assistant and associate professor level. Specific areas of interest include 
laser and optical physics, directed energy weapons, remote sensing, nuclear
weapon effects, space and atmospheric physics, simulation and modeling, 
condensed matter physics, photonics, and infrared systems. Candidates 
selected for the positions will be expected to develop a vigorous and
externally funded research program that is well suited for students working
at both MS and PhD levels. Selected candidates will also be expected to 
provide strong support for teaching a variety of introductory and advanced 
graduate level applied physics courses.  Opportunities for interaction with
Air Force Research Laboratory scientists at Wright-Patterson AFB and 
Kirtland AFB occur frequently and are encouraged. U.S. citizenship and a PhD
in applied physics or related field are required for the position. 

The anticipated starting date is September 2003. Applicants are encouraged to 
apply by February 1, 2003, however all applications will be considered until 
the positions are filled. More information is available on the internet at 
http://www.afit.edu. Interested candidates should send a cover letter 
expressing interest in the position, a curriculum vita with the names and 
contact information of three references, and a statement of research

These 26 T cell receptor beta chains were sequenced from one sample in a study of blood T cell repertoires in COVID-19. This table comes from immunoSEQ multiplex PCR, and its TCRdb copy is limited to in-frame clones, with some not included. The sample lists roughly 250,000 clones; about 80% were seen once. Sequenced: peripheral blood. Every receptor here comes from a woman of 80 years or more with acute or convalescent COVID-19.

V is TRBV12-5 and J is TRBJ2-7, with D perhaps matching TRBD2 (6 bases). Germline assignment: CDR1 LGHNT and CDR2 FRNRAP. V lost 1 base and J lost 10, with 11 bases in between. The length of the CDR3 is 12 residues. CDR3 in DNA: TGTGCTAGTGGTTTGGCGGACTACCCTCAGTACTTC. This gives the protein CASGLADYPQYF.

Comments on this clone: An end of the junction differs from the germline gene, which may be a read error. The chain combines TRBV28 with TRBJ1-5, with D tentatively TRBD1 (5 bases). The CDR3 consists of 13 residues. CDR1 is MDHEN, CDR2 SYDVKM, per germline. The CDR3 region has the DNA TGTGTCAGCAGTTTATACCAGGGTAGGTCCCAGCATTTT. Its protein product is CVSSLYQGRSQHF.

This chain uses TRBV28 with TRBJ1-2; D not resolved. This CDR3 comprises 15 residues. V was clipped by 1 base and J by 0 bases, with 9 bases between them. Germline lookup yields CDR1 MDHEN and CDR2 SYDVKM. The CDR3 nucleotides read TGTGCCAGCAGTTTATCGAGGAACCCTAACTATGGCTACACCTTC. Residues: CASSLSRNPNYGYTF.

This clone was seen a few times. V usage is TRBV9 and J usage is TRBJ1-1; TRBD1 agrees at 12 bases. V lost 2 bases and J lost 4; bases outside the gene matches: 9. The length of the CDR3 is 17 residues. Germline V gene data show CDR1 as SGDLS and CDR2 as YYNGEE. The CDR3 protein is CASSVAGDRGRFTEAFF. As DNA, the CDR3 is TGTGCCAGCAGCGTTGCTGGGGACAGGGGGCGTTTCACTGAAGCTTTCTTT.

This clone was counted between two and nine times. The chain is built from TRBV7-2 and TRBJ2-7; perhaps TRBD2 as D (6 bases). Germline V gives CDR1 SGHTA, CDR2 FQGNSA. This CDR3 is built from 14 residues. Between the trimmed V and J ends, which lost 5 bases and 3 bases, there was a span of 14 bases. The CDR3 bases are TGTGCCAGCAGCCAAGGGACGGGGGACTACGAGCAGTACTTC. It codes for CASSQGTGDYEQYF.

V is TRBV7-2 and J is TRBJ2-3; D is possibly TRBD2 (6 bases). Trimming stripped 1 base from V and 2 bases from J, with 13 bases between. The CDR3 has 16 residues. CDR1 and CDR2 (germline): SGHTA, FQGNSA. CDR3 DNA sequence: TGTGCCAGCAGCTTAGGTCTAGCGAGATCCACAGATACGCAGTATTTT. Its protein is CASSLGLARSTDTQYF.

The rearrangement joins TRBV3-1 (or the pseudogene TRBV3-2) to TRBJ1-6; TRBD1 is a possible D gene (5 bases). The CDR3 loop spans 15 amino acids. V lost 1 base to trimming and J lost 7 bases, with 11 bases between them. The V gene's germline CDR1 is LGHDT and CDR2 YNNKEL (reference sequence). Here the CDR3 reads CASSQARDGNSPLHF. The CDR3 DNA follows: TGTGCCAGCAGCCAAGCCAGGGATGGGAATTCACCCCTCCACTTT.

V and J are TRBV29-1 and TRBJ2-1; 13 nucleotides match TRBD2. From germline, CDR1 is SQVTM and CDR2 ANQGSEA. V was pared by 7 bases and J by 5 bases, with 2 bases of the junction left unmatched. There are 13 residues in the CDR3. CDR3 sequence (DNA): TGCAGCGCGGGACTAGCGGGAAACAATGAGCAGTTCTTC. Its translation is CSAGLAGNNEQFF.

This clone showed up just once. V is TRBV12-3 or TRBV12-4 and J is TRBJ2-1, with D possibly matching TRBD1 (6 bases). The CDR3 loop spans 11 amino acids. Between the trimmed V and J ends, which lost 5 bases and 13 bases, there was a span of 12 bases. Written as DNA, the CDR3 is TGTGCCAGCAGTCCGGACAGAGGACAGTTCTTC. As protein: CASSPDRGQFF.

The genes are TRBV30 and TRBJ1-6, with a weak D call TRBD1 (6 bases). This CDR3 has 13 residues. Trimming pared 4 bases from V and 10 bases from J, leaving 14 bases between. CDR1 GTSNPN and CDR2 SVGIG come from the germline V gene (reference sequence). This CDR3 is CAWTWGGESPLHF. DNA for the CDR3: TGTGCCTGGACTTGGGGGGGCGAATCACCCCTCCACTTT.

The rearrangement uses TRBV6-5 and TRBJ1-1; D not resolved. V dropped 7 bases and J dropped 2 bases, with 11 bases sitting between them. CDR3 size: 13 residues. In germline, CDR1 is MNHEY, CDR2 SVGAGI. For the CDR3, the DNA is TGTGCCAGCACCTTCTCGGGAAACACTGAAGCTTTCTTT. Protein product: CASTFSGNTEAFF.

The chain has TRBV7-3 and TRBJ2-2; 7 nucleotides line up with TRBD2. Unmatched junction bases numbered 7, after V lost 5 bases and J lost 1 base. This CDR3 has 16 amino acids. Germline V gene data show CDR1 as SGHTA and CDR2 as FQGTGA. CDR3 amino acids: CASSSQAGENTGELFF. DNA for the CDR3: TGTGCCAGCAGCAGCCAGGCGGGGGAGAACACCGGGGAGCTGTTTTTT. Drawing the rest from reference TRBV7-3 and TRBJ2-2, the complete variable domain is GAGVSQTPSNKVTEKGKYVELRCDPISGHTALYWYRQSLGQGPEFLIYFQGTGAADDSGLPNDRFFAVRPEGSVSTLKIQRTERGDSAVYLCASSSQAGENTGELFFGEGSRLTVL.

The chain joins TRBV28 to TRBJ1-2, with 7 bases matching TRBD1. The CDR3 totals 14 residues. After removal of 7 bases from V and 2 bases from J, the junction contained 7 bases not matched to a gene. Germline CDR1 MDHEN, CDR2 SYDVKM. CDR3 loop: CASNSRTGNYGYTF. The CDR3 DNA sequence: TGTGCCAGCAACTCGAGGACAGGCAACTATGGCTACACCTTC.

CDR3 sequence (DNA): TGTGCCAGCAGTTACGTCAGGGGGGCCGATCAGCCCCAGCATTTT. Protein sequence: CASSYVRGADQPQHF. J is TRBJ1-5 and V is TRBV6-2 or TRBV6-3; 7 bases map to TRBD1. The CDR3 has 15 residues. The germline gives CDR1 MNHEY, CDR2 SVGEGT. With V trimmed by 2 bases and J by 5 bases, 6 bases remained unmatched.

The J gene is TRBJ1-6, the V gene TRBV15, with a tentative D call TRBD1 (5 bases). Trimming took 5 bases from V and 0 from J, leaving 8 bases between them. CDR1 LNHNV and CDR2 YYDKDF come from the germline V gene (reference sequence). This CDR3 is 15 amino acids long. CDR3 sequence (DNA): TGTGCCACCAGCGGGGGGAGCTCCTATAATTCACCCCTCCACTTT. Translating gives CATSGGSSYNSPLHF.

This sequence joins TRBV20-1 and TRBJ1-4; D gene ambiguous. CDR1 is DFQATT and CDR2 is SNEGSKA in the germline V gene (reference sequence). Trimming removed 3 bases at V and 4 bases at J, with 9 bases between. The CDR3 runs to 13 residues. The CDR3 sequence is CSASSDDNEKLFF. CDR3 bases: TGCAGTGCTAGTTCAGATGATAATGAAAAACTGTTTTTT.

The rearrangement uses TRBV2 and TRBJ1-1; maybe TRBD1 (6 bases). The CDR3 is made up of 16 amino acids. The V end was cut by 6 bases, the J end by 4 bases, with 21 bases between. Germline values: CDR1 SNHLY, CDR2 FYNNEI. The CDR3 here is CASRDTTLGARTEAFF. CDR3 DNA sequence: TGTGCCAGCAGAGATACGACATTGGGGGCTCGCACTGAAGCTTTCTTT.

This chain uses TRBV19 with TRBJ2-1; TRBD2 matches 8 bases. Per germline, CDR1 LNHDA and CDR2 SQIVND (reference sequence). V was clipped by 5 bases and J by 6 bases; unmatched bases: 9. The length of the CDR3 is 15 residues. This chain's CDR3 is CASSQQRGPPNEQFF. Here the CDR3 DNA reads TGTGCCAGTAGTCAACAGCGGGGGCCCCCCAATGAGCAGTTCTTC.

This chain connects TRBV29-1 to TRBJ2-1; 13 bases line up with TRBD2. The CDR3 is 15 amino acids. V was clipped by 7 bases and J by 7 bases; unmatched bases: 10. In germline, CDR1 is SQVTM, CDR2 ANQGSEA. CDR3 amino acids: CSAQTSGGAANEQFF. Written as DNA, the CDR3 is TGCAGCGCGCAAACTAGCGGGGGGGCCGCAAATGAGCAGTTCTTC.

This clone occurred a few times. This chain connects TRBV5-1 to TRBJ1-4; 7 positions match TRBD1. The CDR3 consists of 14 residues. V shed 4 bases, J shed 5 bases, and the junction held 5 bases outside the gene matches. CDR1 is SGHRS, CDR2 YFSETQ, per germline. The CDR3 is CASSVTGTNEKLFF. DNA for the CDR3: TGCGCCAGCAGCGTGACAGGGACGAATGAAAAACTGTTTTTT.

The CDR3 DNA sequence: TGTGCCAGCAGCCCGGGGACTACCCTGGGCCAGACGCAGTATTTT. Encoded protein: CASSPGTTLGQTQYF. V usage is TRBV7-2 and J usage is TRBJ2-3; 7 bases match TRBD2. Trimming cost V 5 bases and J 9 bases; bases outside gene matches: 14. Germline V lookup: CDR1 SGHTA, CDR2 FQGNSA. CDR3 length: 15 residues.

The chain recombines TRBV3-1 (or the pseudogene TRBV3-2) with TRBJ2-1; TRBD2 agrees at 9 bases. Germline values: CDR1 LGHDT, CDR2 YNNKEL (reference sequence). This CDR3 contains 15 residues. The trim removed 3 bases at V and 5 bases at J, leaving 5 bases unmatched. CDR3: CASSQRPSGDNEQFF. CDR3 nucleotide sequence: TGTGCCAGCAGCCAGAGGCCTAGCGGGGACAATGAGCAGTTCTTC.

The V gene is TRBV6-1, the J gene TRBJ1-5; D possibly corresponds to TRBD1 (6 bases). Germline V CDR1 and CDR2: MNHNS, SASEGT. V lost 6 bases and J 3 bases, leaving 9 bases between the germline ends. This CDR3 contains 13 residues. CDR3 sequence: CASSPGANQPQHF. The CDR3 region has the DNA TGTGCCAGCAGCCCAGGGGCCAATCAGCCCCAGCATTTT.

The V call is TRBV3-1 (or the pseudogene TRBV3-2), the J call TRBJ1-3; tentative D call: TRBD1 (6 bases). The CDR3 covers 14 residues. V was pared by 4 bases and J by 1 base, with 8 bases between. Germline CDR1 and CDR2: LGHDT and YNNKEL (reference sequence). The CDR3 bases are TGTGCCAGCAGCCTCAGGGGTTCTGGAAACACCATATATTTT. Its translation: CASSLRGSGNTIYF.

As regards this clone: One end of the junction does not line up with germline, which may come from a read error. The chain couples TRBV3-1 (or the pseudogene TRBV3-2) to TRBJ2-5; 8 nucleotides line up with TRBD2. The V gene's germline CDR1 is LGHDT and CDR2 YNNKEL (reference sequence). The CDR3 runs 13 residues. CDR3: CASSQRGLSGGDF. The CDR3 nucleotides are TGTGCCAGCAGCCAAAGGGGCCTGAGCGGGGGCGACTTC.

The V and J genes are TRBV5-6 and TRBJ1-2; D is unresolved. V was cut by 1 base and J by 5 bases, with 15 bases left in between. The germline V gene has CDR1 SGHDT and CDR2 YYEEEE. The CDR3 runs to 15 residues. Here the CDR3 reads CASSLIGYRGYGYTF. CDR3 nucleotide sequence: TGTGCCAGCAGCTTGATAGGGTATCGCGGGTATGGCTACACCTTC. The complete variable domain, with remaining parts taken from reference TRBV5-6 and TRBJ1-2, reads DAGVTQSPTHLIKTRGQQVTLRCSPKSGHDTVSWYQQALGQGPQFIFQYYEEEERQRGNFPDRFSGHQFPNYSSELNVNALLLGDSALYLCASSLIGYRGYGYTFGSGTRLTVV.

interests to Prof.  R.L.Hengehold, AFIT/ENP, 2950 P Street, Wright-Patterson
AFB OH 45433-7765; e-mail Robert.Hengeholdafit.edu. The Air Force Institute
of Technology is an equal opportunity, affirmative action employer.

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10. Faculty Positions in Physics, Penn State, University Park Campus

From WIPHYS posting of 09/17/02:

The Department of Physics of Penn State University expects to make several 
appointments effective August 2003. Applicants should have a Ph.D., 
significant postdoctoral experience and an outstanding research record. 
Rank will be commensurate with qualifications and experience.

We intend to recruit in the areas of AMO and biological physics.  However, 
exceptional candidates in any of the current areas of research in the 
department will be considered. These are AMO physics, condensed matter
physics, gravitational physics and particle physics and astrophysics. Job 
application assistance is available for dual career situations.

Candidates at the junior level should submit a letter of application, a
curriculum vitae, a brief description of research plans and arrange for
four letters of recommendation to be sent to Jayanth Banavar, Box 262,
Department of Physics, 104 Davey Laboratory, Penn State University, 
University Park PA 16802. Nominations and applications for senior positions 
should be sent to the address above together with a list of at least six 
references. Applications completed by January 31, 2003 will be assured of 
consideration.  However, applications will be considered until the positions 
are filled. AA/EOE